Are unions really good to Blacks?

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    I’m disappointed and disgusted with elected liberal officials playing the race card in their efforts to justify their assault on the basic logic and intellectual capacity of Americans across this wonderful land of opportunity. One of the lies that liberals officials use to manipulate Black Americans is that forced unionism is constitutional. In the Black community, that is further highlighted by playing the race card and claiming how “good” the unions have been to Black people.

    Last month, Wisconsin State Senator Spencer Coggs, in a shameful display of pretzel logic mired in the depths of long-dead racial realities, proclaimed: “As a people, we have done well with union jobs. I know the impact that union jobs have on our wages, our health care and our very ability to keep a job. If it weren’t for unions, we often wouldn’t have a hedge to protect us against being the last hired and first fired.”

    Liberals would have Black Americans to believe that unions are the only hope for overcoming the victimhood assigned to Black Americans and perpetuated by liberal politicians who are intent on profiting from this farce. I, for one, have grown tired of this intentional refusal to acknowledge the importance and significance of what Black America brings to the table on a daily basis. We, as do all Americans, determine our own place in our history, and certainly don’t need special treatment from unions or government in order to shine brilliantly in our individual pursuit of happiness. 

    Unions, furthermore, in their blatant desire to perpetuate an ugly and untrue picture to curry favor among Black Americans, continue to discriminate against Black workers.  If most Black Americans knew the facts, I am convinced that there would be a resounding  renouncing and en masse opting out of unions. 

    The Center for Union Facts (http://www.unionfacts.com/crime-corruption/discrimination-by-unions) published a report obtained through the Freedom of Information Act which demonstrates, in large part, union discrimination against Blacks. The report stated that Between 2000 and 2011, labor unions faced 13,815 complaints of discrimination filed with the government’s Equal Employment Opportunity Commission. These included 4,248complaints of race discrimination. That amounts to at least one formal complaint per day for racial discrimination.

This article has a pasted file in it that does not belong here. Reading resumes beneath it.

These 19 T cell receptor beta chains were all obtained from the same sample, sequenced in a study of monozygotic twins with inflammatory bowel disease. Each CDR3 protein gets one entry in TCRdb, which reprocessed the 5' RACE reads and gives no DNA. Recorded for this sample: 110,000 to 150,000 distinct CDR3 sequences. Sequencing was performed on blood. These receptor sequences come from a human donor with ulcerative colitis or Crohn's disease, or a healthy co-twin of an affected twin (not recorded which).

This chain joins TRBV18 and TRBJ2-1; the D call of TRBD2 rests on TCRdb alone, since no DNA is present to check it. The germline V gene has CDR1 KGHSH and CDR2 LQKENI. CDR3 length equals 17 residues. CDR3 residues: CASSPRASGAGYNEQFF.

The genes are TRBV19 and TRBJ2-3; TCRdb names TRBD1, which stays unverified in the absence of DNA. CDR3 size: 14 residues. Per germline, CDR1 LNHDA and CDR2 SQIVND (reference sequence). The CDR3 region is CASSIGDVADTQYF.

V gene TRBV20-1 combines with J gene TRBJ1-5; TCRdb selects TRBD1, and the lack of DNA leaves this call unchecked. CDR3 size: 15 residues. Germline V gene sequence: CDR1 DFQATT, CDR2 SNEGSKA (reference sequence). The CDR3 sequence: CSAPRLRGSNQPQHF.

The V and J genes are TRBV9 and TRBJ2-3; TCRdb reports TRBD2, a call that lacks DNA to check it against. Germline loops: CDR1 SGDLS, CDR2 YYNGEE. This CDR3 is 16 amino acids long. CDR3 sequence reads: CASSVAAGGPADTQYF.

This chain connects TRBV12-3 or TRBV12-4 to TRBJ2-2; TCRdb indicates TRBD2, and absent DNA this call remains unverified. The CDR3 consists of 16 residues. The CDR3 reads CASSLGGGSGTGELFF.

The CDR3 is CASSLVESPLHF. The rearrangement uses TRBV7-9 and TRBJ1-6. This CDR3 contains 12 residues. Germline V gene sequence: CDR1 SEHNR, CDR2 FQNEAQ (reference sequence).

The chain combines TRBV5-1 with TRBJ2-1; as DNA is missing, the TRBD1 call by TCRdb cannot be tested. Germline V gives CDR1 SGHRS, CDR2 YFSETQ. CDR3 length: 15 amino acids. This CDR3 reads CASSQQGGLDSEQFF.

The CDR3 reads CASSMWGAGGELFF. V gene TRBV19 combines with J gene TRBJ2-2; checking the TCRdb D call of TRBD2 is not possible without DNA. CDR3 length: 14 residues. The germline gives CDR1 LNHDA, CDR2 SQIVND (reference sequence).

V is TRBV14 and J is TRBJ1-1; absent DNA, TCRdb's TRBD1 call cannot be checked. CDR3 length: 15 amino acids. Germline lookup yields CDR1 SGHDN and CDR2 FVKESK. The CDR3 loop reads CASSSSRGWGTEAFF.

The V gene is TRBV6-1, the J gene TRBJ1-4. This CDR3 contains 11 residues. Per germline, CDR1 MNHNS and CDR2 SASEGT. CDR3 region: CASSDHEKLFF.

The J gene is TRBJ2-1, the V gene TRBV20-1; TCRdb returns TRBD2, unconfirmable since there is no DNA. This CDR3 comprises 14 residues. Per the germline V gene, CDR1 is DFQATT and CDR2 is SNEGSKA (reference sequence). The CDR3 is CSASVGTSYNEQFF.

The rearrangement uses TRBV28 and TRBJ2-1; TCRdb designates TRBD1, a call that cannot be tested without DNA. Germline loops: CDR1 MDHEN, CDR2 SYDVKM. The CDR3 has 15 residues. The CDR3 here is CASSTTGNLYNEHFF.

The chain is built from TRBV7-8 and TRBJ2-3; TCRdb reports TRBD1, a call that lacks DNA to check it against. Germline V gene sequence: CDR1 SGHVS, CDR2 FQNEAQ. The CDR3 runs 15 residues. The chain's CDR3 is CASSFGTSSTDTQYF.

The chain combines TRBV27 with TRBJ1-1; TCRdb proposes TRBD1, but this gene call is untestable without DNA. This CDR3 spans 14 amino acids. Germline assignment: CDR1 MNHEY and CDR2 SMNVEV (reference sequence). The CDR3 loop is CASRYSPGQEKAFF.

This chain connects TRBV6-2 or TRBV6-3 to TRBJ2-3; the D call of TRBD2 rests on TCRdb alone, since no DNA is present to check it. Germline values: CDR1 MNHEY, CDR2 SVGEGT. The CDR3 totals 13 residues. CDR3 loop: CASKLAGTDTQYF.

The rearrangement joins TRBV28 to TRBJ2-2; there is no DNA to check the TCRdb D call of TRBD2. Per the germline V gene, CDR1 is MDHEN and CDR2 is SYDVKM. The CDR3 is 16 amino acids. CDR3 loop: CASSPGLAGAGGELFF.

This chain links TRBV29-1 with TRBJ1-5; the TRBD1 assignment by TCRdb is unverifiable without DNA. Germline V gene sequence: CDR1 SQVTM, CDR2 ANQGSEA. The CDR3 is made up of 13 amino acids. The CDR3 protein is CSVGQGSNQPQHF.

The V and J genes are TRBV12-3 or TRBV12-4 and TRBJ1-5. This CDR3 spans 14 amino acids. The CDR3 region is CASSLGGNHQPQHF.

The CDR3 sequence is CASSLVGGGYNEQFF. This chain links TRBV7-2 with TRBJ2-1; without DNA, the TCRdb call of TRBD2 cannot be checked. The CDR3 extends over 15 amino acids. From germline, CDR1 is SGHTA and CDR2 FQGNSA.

Unions also discriminate against Blacks in labor, particularly in construction, through the Davis Bacon Act of 1931. The Davis Bacon Act was created for the purpose of keeping non-union Blacks workers from competing with white-only unions for construction jobs that were partially or fully funded by the Federal government. It was a “Jim Crow” Law. Most Blacks today do not know that this Jim Crow law is not only still on the books, but continues to have the same intended consequence. 

    Another way that unions discriminate against Blacks is through what is known as Project Labor Agreements (PLAs). The National Black Chamber of Commerce recently released the following statement, regarding PLAs: “African-American workers are significantly underrepresented in all crafts of construction union shops … this problem has been persistent during past decades and there appears to be no type of improvement coming … PLAs are anti-free-market, non-competitive, and, most of all, discriminatory.”  (See http://www.plawatch.com/discrimiate)

    Studies upon studies have confirmed that PLAs serve as major barriers for Black owned businesses seeking to bid on public and private projects. Nevertheless, unions continue to lobby for government to sustain public policies that have negative outcomes for Black business owners and workers, while promoting racial equality and social justice through false propaganda. 

    Regarding forced unionism, Black Americans should be outraged. No American should be forced to join a union, against their will, and pay dues in order to work.  The Black unemployment rate is almost 17 percent. That Black Americans would face being terminated from their jobs, harassment or discrimination, if they don’t want to join a union, is a form of economic slavery. Slavery, by any name, is still slavery.

    Are unions really good to Blacks? Not unless freedom deprived, in any way, can ever be defined as “good.”

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